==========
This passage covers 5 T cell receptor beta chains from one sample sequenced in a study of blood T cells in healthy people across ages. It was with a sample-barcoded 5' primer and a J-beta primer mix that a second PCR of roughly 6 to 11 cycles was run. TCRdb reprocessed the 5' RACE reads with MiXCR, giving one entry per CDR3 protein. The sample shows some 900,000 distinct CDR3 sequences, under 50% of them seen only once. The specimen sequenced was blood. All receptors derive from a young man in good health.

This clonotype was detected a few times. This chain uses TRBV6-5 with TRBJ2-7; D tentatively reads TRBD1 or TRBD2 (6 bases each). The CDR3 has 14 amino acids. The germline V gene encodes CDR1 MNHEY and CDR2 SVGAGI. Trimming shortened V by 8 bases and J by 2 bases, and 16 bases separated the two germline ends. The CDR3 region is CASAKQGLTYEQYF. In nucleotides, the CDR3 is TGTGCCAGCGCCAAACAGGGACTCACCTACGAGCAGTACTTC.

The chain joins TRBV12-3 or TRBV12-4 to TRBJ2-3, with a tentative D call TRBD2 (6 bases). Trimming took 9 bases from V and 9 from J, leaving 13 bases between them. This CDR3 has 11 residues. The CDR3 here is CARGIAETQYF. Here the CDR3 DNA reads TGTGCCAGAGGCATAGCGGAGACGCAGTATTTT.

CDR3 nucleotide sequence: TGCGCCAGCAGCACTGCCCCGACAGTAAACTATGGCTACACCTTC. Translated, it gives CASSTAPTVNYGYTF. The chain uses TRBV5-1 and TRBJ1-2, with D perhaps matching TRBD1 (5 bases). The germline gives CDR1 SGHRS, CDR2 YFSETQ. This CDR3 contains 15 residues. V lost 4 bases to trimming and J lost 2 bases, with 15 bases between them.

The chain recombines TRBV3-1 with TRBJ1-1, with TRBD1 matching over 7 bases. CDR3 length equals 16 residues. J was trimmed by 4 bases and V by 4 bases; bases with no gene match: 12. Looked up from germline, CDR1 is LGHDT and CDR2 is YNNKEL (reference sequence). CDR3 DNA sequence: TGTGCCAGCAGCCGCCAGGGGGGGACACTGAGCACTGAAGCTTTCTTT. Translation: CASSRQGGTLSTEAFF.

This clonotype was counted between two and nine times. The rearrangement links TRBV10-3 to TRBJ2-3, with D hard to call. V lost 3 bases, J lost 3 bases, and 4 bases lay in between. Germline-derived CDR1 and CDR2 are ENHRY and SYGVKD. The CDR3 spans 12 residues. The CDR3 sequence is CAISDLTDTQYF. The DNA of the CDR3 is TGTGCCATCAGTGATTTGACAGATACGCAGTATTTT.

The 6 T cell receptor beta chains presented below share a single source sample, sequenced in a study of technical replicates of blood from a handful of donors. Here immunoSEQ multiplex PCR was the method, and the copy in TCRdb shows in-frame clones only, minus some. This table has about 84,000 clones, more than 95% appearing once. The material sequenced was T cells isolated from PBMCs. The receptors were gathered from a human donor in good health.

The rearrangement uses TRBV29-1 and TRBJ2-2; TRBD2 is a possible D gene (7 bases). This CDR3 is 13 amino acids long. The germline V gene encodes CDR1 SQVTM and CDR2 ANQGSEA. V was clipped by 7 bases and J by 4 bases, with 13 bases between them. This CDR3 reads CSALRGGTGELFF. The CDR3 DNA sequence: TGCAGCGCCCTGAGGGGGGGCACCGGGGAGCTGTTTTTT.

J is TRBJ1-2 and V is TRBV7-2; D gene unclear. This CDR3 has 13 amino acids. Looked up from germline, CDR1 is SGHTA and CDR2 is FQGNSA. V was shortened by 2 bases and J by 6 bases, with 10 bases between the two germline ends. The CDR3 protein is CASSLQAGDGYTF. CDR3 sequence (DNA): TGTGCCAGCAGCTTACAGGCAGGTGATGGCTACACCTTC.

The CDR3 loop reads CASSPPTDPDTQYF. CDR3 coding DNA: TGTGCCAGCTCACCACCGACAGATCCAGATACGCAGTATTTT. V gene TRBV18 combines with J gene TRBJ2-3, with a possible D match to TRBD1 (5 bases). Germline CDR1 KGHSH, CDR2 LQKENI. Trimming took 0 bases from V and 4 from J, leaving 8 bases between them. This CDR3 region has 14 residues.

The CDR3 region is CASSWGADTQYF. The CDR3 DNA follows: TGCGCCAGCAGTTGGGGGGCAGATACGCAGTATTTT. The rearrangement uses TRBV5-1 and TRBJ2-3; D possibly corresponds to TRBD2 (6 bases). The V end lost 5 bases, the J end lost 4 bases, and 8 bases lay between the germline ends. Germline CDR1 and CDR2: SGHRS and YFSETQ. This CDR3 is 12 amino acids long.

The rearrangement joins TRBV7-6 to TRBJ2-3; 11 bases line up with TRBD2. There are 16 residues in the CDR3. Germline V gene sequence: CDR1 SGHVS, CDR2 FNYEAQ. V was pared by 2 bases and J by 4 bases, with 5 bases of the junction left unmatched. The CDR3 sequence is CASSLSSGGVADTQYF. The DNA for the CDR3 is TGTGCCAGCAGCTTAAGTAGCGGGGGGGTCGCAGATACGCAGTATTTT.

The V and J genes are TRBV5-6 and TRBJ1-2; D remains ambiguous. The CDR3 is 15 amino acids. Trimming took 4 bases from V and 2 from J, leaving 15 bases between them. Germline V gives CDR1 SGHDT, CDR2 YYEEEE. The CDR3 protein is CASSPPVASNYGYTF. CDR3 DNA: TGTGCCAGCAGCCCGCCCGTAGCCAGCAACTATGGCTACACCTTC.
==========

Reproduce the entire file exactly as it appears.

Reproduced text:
This passage covers 5 T cell receptor beta chains from one sample sequenced in a study of blood T cells in healthy people across ages. It was with a sample-barcoded 5' primer and a J-beta primer mix that a second PCR of roughly 6 to 11 cycles was run. TCRdb reprocessed the 5' RACE reads with MiXCR, giving one entry per CDR3 protein. The sample shows some 900,000 distinct CDR3 sequences, under 50% of them seen only once. The specimen sequenced was blood. All receptors derive from a young man in good health.

This clonotype was detected a few times. This chain uses TRBV6-5 with TRBJ2-7; D tentatively reads TRBD1 or TRBD2 (6 bases each). The CDR3 has 14 amino acids. The germline V gene encodes CDR1 MNHEY and CDR2 SVGAGI. Trimming shortened V by 8 bases and J by 2 bases, and 16 bases separated the two germline ends. The CDR3 region is CASAKQGLTYEQYF. In nucleotides, the CDR3 is TGTGCCAGCGCCAAACAGGGACTCACCTACGAGCAGTACTTC.

The chain joins TRBV12-3 or TRBV12-4 to TRBJ2-3, with a tentative D call TRBD2 (6 bases). Trimming took 9 bases from V and 9 from J, leaving 13 bases between them. This CDR3 has 11 residues. The CDR3 here is CARGIAETQYF. Here the CDR3 DNA reads TGTGCCAGAGGCATAGCGGAGACGCAGTATTTT.

CDR3 nucleotide sequence: TGCGCCAGCAGCACTGCCCCGACAGTAAACTATGGCTACACCTTC. Translated, it gives CASSTAPTVNYGYTF. The chain uses TRBV5-1 and TRBJ1-2, with D perhaps matching TRBD1 (5 bases). The germline gives CDR1 SGHRS, CDR2 YFSETQ. This CDR3 contains 15 residues. V lost 4 bases to trimming and J lost 2 bases, with 15 bases between them.

The chain recombines TRBV3-1 with TRBJ1-1, with TRBD1 matching over 7 bases. CDR3 length equals 16 residues. J was trimmed by 4 bases and V by 4 bases; bases with no gene match: 12. Looked up from germline, CDR1 is LGHDT and CDR2 is YNNKEL (reference sequence). CDR3 DNA sequence: TGTGCCAGCAGCCGCCAGGGGGGGACACTGAGCACTGAAGCTTTCTTT. Translation: CASSRQGGTLSTEAFF.

This clonotype was counted between two and nine times. The rearrangement links TRBV10-3 to TRBJ2-3, with D hard to call. V lost 3 bases, J lost 3 bases, and 4 bases lay in between. Germline-derived CDR1 and CDR2 are ENHRY and SYGVKD. The CDR3 spans 12 residues. The CDR3 sequence is CAISDLTDTQYF. The DNA of the CDR3 is TGTGCCATCAGTGATTTGACAGATACGCAGTATTTT.

The 6 T cell receptor beta chains presented below share a single source sample, sequenced in a study of technical replicates of blood from a handful of donors. Here immunoSEQ multiplex PCR was the method, and the copy in TCRdb shows in-frame clones only, minus some. This table has about 84,000 clones, more than 95% appearing once. The material sequenced was T cells isolated from PBMCs. The receptors were gathered from a human donor in good health.

The rearrangement uses TRBV29-1 and TRBJ2-2; TRBD2 is a possible D gene (7 bases). This CDR3 is 13 amino acids long. The germline V gene encodes CDR1 SQVTM and CDR2 ANQGSEA. V was clipped by 7 bases and J by 4 bases, with 13 bases between them. This CDR3 reads CSALRGGTGELFF. The CDR3 DNA sequence: TGCAGCGCCCTGAGGGGGGGCACCGGGGAGCTGTTTTTT.

J is TRBJ1-2 and V is TRBV7-2; D gene unclear. This CDR3 has 13 amino acids. Looked up from germline, CDR1 is SGHTA and CDR2 is FQGNSA. V was shortened by 2 bases and J by 6 bases, with 10 bases between the two germline ends. The CDR3 protein is CASSLQAGDGYTF. CDR3 sequence (DNA): TGTGCCAGCAGCTTACAGGCAGGTGATGGCTACACCTTC.

The CDR3 loop reads CASSPPTDPDTQYF. CDR3 coding DNA: TGTGCCAGCTCACCACCGACAGATCCAGATACGCAGTATTTT. V gene TRBV18 combines with J gene TRBJ2-3, with a possible D match to TRBD1 (5 bases). Germline CDR1 KGHSH, CDR2 LQKENI. Trimming took 0 bases from V and 4 from J, leaving 8 bases between them. This CDR3 region has 14 residues.

The CDR3 region is CASSWGADTQYF. The CDR3 DNA follows: TGCGCCAGCAGTTGGGGGGCAGATACGCAGTATTTT. The rearrangement uses TRBV5-1 and TRBJ2-3; D possibly corresponds to TRBD2 (6 bases). The V end lost 5 bases, the J end lost 4 bases, and 8 bases lay between the germline ends. Germline CDR1 and CDR2: SGHRS and YFSETQ. This CDR3 is 12 amino acids long.

The rearrangement joins TRBV7-6 to TRBJ2-3; 11 bases line up with TRBD2. There are 16 residues in the CDR3. Germline V gene sequence: CDR1 SGHVS, CDR2 FNYEAQ. V was pared by 2 bases and J by 4 bases, with 5 bases of the junction left unmatched. The CDR3 sequence is CASSLSSGGVADTQYF. The DNA for the CDR3 is TGTGCCAGCAGCTTAAGTAGCGGGGGGGTCGCAGATACGCAGTATTTT.

The V and J genes are TRBV5-6 and TRBJ1-2; D remains ambiguous. The CDR3 is 15 amino acids. Trimming took 4 bases from V and 2 from J, leaving 15 bases between them. Germline V gives CDR1 SGHDT, CDR2 YYEEEE. The CDR3 protein is CASSPPVASNYGYTF. CDR3 DNA: TGTGCCAGCAGCCCGCCCGTAGCCAGCAACTATGGCTACACCTTC.